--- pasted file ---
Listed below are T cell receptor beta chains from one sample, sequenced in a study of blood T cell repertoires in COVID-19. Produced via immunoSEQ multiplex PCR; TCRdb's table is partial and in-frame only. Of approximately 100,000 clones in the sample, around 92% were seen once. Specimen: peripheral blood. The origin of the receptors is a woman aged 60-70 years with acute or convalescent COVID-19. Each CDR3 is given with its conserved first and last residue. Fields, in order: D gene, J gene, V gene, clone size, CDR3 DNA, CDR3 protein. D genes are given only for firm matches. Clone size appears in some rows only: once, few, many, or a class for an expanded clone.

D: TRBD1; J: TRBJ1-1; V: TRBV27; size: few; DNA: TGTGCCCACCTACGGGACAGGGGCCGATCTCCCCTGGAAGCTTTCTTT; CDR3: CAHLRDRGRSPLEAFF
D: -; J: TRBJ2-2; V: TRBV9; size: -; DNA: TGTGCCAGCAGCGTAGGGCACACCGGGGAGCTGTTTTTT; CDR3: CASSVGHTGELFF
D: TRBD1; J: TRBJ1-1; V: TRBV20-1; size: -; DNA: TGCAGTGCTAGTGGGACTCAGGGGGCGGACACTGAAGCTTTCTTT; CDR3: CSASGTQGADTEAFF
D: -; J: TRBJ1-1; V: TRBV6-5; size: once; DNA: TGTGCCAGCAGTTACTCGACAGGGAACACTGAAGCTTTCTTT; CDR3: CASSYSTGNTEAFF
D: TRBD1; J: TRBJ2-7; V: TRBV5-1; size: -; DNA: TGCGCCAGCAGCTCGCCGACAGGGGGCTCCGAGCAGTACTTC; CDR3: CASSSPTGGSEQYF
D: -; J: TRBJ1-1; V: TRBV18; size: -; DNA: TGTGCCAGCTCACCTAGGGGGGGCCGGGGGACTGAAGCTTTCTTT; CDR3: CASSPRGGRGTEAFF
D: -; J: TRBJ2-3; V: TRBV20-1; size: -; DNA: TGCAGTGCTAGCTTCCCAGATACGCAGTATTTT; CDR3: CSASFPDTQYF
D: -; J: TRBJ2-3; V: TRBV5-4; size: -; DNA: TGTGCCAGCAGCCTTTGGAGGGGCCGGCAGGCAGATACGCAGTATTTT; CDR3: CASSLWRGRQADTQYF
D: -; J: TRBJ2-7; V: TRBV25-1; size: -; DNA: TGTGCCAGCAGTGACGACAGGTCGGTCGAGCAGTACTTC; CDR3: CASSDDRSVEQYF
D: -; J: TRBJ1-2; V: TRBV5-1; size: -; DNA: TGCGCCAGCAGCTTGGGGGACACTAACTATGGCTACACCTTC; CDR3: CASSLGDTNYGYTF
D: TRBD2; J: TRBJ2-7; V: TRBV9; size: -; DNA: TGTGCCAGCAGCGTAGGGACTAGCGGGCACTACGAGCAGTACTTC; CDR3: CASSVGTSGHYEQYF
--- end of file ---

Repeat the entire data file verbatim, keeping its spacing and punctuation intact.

Listed below are T cell receptor beta chains from one sample, sequenced in a study of blood T cell repertoires in COVID-19. Produced via immunoSEQ multiplex PCR; TCRdb's table is partial and in-frame only. Of approximately 100,000 clones in the sample, around 92% were seen once. Specimen: peripheral blood. The origin of the receptors is a woman aged 60-70 years with acute or convalescent COVID-19. Each CDR3 is given with its conserved first and last residue. Fields, in order: D gene, J gene, V gene, clone size, CDR3 DNA, CDR3 protein. D genes are given only for firm matches. Clone size appears in some rows only: once, few, many, or a class for an expanded clone.

D: TRBD1; J: TRBJ1-1; V: TRBV27; size: few; DNA: TGTGCCCACCTACGGGACAGGGGCCGATCTCCCCTGGAAGCTTTCTTT; CDR3: CAHLRDRGRSPLEAFF
D: -; J: TRBJ2-2; V: TRBV9; size: -; DNA: TGTGCCAGCAGCGTAGGGCACACCGGGGAGCTGTTTTTT; CDR3: CASSVGHTGELFF
D: TRBD1; J: TRBJ1-1; V: TRBV20-1; size: -; DNA: TGCAGTGCTAGTGGGACTCAGGGGGCGGACACTGAAGCTTTCTTT; CDR3: CSASGTQGADTEAFF
D: -; J: TRBJ1-1; V: TRBV6-5; size: once; DNA: TGTGCCAGCAGTTACTCGACAGGGAACACTGAAGCTTTCTTT; CDR3: CASSYSTGNTEAFF
D: TRBD1; J: TRBJ2-7; V: TRBV5-1; size: -; DNA: TGCGCCAGCAGCTCGCCGACAGGGGGCTCCGAGCAGTACTTC; CDR3: CASSSPTGGSEQYF
D: -; J: TRBJ1-1; V: TRBV18; size: -; DNA: TGTGCCAGCTCACCTAGGGGGGGCCGGGGGACTGAAGCTTTCTTT; CDR3: CASSPRGGRGTEAFF
D: -; J: TRBJ2-3; V: TRBV20-1; size: -; DNA: TGCAGTGCTAGCTTCCCAGATACGCAGTATTTT; CDR3: CSASFPDTQYF
D: -; J: TRBJ2-3; V: TRBV5-4; size: -; DNA: TGTGCCAGCAGCCTTTGGAGGGGCCGGCAGGCAGATACGCAGTATTTT; CDR3: CASSLWRGRQADTQYF
D: -; J: TRBJ2-7; V: TRBV25-1; size: -; DNA: TGTGCCAGCAGTGACGACAGGTCGGTCGAGCAGTACTTC; CDR3: CASSDDRSVEQYF
D: -; J: TRBJ1-2; V: TRBV5-1; size: -; DNA: TGCGCCAGCAGCTTGGGGGACACTAACTATGGCTACACCTTC; CDR3: CASSLGDTNYGYTF
D: TRBD2; J: TRBJ2-7; V: TRBV9; size: -; DNA: TGTGCCAGCAGCGTAGGGACTAGCGGGCACTACGAGCAGTACTTC; CDR3: CASSVGTSGHYEQYF